Spike Detector For Oscilloscopes


Dynamic flip-flops ignore
pulses at their inputs that are shorter than 40 ns or do not have TTL levels. This means that TTL
flip-flops are poorly suited to capturing noise pulses having unknown
durations and magnitudes. Anyone who has ever tried to observe very
short laser pulses (15–25 ns) is familiar with this problem. By
contrast, this circuit can detect impulses with widths less than 8 ns
and amplitudes between +100 mV and +5 V. The heart of this circuit is
formed by a MAX903, a very fast comparator with internal memory. The IC
has separate supply pins for its analogue and digital portions. The
analogue portion is powered by a symmetrical ±5-V supply.

This allows the detector to also handle input voltages that are
negative relative to ground. The internal memory and output stage
operate from a single-ended +5-V supply, so the output signal has proper
TTL levels. The MAX903 (IC1) has a special
internal memory circuit (latch). The latch either connects the output of
the internal comparator directly to the signal output or stores the
most recent TTL level and blocks the output of the internal comparator, causing the most recent TTL
level appears at the output. This allows short input pulses to be
stretched to any desired length. Despite its extremely short switching
times, the MAX903 consumes only a modest 18 mW.

Spike Detector Circuit For Oscilloscopes

Spike Detector Circuit Diagram For Oscilloscopes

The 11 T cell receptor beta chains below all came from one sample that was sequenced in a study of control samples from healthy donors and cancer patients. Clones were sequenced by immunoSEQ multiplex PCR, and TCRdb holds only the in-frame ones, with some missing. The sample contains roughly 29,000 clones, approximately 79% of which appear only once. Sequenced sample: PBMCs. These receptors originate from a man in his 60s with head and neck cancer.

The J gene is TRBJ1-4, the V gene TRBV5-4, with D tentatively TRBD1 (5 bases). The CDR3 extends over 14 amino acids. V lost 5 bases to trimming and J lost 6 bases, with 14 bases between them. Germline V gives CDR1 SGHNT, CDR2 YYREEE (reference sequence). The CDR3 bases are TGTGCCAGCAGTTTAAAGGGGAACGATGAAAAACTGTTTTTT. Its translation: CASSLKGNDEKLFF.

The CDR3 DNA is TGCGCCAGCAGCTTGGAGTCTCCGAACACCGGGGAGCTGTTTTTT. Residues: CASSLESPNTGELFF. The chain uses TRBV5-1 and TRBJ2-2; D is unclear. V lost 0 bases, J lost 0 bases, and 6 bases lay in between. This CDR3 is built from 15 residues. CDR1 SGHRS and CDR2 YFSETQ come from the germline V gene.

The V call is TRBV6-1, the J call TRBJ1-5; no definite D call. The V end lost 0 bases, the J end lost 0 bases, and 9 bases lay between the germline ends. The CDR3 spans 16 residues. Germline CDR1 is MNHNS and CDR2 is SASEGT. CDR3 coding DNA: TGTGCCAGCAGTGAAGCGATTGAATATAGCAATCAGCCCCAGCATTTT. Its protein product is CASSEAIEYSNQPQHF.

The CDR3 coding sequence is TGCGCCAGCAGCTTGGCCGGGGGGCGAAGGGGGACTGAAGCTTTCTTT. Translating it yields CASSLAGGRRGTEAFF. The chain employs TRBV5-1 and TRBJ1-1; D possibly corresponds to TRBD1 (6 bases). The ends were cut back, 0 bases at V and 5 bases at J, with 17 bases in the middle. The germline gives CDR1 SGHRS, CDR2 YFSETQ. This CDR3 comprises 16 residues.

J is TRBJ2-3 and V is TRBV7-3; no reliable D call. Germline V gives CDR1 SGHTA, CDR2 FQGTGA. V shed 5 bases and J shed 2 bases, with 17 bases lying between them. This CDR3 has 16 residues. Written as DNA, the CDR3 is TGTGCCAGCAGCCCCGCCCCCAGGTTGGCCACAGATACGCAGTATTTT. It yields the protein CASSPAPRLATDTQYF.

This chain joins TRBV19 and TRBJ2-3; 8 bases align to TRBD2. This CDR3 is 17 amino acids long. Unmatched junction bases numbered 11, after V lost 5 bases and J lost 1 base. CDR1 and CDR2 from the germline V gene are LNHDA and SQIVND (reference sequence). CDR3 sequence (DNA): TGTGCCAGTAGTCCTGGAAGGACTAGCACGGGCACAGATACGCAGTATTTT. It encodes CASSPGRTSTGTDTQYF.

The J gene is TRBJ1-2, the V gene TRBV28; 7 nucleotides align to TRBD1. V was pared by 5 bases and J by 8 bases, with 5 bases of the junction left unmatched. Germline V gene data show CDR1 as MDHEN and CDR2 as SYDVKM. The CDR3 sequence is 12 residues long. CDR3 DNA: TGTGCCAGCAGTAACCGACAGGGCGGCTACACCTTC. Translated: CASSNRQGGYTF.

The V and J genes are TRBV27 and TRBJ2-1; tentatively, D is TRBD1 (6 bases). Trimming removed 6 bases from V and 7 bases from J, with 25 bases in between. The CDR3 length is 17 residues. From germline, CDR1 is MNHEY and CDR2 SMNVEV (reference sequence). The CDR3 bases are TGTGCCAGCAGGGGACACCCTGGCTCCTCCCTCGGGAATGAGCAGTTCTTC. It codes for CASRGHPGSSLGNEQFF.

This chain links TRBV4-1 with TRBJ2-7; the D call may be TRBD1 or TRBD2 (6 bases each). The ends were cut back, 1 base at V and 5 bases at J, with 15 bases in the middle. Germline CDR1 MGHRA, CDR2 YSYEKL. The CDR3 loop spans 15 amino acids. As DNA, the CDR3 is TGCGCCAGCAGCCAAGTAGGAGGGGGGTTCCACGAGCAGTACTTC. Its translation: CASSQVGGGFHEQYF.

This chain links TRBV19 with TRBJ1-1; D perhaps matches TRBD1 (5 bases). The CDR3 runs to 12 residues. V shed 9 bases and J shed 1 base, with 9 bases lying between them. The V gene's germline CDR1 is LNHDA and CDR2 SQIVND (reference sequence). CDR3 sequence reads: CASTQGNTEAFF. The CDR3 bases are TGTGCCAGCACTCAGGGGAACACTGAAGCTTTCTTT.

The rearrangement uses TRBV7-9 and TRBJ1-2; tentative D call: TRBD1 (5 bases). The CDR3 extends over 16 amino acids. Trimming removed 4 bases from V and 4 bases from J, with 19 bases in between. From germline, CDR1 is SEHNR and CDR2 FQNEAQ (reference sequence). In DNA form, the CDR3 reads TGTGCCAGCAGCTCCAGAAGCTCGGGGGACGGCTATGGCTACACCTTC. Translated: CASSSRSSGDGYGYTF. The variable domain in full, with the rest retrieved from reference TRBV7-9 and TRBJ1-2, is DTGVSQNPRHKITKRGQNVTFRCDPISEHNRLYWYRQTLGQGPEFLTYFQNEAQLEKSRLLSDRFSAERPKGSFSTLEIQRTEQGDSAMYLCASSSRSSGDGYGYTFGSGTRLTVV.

In the quiescent state, the voltage on the Latch input (pin 5) is at 1.75 V. This reference voltage is provided by LED
D1, which draws its current via R2. In this state the latch is
transparent, and a positive edge at the input appears will appear as a
negative transition on the output after a propagation delay of 8 ns
(tPD). This only happens if the peak voltage on the input is more
positive than ground potential. C1 passes this change in the output
voltage level to the Latch input (pin 5). As soon as the voltage on the
Latch input drops below 1.4 V, the internal latch switches to the Hold
state. In this state, the output is no longer connected to the
comparator, and the output remains low for the duration of the latch
hold time, regardless of what happens with the input signal.

The latch hold time is determined by the time constant of the C3/R1
network; it has an adjustment range of 100–500 ns. Pulses of this length
can be readily observed using practically any oscilloscope. This latch
function in this circuit is only triggered if the input signal has a
rising edge that crosses the zero-voltage level. The internal latch
remains transparent for signals in the range of –5 V to 0 V, so such
pulses will not be stretched. If only positive input voltages are
anticipated, the negative supply voltage is not necessary and the
circuit can be powered from a single +5-V supply. A fast circuit such as
this requires a carefully designed circuit board layout. All
connections to the IC must be kept very short.

Decoupling capacitors C1 and C2 should preferably be placed
immediately adjacent to the supply pins. Pin 3 of the IC can be bent
upward and soldered directly to a length of coax or twisted-pair cable
(air is still the best insulator). If a coax cable is used, the
unbraided screen must not be formed into a long pigtail. It’s better to
peel back a short length of the screen, wrap a length of bare wire
around it and solder it directly to the ground plane. The supply traces
for the analogue and digital portions must be well separated from each
other, and each supply must be well decoupled, even if only a single
supply voltage (+5 V) is used. The preferred solution is to use two
independent voltage regulators.


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